Similarity to Caribbean dialects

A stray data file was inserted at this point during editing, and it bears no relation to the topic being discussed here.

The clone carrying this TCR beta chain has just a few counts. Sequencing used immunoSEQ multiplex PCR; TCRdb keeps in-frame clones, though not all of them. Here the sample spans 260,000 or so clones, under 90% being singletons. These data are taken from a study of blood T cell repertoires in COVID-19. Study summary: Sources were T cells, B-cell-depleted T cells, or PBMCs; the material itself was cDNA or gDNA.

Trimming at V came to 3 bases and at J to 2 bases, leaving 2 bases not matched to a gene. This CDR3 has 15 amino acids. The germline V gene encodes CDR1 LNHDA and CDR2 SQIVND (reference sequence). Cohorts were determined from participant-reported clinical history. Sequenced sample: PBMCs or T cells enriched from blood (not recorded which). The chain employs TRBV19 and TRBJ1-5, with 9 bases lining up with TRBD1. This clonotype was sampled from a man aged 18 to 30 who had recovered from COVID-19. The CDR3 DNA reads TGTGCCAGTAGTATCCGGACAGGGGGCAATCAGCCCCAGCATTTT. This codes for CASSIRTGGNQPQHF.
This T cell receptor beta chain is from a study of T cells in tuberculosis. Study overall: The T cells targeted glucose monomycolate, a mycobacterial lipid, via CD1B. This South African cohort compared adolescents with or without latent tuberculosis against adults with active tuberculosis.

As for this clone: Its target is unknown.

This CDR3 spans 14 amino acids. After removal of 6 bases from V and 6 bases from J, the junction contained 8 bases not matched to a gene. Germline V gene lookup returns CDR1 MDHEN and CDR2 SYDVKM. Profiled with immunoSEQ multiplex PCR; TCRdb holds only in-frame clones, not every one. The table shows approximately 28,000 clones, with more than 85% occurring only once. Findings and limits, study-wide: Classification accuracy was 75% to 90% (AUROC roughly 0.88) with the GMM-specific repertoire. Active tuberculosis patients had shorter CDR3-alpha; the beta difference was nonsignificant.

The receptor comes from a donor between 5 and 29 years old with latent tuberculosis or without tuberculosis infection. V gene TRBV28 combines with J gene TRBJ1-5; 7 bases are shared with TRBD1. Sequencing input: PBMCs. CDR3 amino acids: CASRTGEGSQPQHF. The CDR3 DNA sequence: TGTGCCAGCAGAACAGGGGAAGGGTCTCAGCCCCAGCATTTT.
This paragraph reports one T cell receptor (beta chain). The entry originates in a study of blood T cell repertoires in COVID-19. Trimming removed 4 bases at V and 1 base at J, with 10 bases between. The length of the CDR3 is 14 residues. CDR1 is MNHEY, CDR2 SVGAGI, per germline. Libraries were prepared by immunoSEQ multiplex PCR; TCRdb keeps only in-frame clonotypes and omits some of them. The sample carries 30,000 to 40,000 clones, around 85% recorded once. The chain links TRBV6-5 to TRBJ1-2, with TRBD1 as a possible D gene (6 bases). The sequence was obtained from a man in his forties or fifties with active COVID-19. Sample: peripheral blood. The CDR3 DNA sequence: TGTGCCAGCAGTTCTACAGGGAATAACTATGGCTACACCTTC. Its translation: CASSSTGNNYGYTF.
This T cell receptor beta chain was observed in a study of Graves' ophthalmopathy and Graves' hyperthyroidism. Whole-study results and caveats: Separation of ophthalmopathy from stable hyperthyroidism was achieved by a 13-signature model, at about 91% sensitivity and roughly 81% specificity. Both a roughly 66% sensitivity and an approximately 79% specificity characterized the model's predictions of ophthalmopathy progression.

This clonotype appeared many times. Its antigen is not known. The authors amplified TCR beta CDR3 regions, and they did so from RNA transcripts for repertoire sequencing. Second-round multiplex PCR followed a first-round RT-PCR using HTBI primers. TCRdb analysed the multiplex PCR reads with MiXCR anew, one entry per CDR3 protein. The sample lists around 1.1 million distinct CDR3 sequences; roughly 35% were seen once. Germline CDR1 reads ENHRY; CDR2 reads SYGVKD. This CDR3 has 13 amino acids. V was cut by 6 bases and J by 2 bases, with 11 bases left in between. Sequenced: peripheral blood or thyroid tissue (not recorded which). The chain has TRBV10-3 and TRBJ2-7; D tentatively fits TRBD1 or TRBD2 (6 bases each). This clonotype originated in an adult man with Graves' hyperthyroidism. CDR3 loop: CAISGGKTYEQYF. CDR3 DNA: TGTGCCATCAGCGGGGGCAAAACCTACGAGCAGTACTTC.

Nigerian Pidgin, along with the various pidgin and creole languages of West Africa, displays a remarkable similarity to the various dialects of English found in the Caribbean. Linguists hypothesize that this stems from the fact that the majority of slaves taken to the New World were of West African origin, and many words and phrases in Nigerian Pidgin can be found in Jamaican Creole (also known as Jamaican Patois or simply Patois) and the other creole languages of the West Indies. The pronunciation and accents often differ a great deal, mainly due to the extremely heterogeneous mix of African languages present in the West Indies, but if written on paper or spoken slowly, the creole languages of West Africa are for the most part mutually intelligible with the creole languages of the Caribbean. The presence of repetitious phrases in Jamaican Creole such as "su-su" (gossip) and "pyaa-pyaa" (sickly) mirror the presence of such phrases in West African languages such as "bam-bam", which means "complete" in the Yoruba language. Repetitious phrases are also present in Nigerian Pidgin, such as, "koro-koro", meaning "clear vision", "yama-yama", meaning "disgusting", and "dorti-dorti", meaning "garbage". Furthermore, the use of the words of West African origin in Jamaican Patois, such as "boasie" (meaning proud, a word that comes from the Yoruba word "bosi" also meaning "proud") and "Unu" - Jamaican Patois or "Una" - West African Pidgin (meaning "you people", a word that comes from the Igbo word "unu" also meaning "you people") display some of the interesting similarities between the English pidgins and creoles of West Africa and the English pidgins and creoles of the West Indies, as does the presence of words and phrases that are identical in the languages on both sides of the Atlantic, such as "Me a go tell dem" (I'm going to tell them) and "make we" (let us). Use of the word "deh" or "dey" is found in both Jamaican Patois and Nigerian Pidgin English, and is used in place of the English word "is" or "are". The phrase "We dey foh London" would be understood by both a speaker of Patois and a speaker of Nigerian Pidgin to mean "We are in London". Other similarities, such as "pikin" (Nigerian Pidgin for "child") and "pikney" (or "pikiny"--Jamaican Patois for "child") and "chook" (Nigerian Pidgin for "poke" or "stab") which corresponds with the Jamaican Patois word "jook" further demonstrate the linguistic relationship.